Sir Henry Yule and Arthur C. Burnell explained in their Anglo-Indian dictionary, Hobson-Jobson, published in 1886, that the word was used in the names of several kinds of exotic foreign things, especially those that the British had brought into the country, such as the aubergine, विलायती बैंगन (vilāyatī baingan), and especially to soda-water, which was commonly called विलायती पानी (vilāyatī pānī, “foreign water”).
Blighty was the inevitable British soldier’s corruption of it. But it only came into common use as a term for Britain at the beginning of the First World War in France about 1915. It turns up in popular songs "There’s a ship that’s bound for Blighty", "We wish we were in Blighty", and "Take me back to dear old Blighty, put me on the train for London town", and in Wilfred Owen's poems, as well as many other places.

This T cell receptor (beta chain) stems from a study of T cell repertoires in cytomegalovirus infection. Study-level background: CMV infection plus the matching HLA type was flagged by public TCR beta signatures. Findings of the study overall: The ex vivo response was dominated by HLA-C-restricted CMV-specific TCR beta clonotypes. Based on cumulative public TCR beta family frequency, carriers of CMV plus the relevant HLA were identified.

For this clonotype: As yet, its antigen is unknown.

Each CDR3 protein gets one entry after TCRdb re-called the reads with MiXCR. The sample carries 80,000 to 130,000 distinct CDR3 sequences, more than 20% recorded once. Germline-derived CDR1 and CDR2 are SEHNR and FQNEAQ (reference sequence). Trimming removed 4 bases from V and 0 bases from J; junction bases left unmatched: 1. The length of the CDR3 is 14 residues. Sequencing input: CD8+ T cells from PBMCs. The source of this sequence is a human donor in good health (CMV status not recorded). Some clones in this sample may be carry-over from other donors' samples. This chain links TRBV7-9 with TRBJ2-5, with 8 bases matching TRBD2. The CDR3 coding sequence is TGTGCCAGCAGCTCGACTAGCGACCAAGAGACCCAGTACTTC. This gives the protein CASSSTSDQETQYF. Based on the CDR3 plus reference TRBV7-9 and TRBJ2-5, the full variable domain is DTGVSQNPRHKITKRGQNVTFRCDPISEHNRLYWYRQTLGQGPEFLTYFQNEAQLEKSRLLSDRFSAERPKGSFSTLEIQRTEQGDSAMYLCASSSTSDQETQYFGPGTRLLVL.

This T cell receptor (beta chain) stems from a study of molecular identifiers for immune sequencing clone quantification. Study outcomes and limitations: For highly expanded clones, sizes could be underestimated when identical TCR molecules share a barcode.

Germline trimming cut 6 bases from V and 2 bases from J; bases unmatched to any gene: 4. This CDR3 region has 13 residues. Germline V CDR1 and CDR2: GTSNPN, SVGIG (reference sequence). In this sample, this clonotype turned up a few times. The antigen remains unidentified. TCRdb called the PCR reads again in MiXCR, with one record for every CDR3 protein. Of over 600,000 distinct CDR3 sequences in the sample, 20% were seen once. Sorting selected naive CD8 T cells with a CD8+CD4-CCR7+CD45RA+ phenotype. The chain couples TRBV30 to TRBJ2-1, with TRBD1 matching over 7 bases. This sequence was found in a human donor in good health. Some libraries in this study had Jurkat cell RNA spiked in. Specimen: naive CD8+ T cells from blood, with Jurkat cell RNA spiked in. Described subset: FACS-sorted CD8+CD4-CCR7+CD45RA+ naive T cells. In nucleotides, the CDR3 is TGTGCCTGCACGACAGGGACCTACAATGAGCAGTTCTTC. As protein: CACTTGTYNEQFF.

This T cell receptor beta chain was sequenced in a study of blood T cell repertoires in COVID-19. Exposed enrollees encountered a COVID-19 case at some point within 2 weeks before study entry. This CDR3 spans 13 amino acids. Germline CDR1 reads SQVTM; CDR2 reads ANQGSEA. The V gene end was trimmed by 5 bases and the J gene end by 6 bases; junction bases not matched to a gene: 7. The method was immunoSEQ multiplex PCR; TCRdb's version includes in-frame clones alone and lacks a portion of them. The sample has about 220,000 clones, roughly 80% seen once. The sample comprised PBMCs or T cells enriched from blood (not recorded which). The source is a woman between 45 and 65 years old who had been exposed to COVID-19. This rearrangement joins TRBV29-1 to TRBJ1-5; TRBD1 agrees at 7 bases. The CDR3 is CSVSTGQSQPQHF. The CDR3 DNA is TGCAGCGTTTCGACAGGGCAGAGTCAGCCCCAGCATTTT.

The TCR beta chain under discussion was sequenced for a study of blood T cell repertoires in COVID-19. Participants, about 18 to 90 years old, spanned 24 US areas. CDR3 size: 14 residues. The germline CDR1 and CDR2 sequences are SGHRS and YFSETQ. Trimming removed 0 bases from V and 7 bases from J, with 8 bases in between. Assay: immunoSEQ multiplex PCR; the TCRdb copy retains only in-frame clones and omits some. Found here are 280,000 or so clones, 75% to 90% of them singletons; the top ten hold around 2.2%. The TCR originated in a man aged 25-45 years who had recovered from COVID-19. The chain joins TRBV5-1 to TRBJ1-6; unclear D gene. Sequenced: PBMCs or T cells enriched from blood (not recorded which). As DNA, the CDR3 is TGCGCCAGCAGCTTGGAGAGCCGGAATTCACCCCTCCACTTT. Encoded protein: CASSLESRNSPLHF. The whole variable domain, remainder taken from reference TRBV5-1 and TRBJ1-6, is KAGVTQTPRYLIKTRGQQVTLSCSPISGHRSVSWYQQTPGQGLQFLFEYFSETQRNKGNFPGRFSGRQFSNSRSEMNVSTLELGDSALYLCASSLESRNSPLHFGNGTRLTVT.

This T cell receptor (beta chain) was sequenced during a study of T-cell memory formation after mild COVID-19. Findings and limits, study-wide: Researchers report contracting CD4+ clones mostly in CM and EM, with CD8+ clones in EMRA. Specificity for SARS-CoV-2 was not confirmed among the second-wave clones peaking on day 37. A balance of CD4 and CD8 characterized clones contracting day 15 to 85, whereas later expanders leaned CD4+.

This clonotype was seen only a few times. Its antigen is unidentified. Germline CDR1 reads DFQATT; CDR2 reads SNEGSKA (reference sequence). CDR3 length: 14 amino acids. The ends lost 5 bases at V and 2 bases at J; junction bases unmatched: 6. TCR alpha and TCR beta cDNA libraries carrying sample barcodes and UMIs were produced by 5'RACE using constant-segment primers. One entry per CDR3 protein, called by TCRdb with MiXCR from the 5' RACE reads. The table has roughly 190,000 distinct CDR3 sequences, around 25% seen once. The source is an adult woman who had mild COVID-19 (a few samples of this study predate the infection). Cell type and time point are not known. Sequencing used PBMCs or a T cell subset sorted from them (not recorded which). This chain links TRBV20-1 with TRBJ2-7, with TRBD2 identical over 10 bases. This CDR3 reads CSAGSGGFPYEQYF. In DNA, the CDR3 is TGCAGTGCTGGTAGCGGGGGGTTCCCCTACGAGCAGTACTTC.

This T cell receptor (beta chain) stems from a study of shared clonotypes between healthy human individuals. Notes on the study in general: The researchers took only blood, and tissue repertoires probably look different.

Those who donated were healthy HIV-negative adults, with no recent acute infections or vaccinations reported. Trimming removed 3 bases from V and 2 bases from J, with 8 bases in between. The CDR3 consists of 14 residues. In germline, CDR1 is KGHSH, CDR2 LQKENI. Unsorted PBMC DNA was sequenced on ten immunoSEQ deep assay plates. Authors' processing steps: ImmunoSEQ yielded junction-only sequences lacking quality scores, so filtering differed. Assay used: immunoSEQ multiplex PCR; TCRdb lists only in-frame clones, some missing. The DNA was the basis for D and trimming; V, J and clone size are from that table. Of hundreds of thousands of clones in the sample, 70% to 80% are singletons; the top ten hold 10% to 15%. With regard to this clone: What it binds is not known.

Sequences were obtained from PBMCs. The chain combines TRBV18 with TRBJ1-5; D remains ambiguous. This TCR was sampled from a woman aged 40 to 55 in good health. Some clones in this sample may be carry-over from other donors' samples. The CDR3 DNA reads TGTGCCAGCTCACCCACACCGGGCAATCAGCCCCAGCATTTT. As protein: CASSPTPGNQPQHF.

The sense of a minor wound comes from attributive use of the noun, as in “a Blighty wound,” “a Blighty one,” 1916.
- (military slang, usually capitalized) Great Britain, Britain, or England, especially as viewed from abroad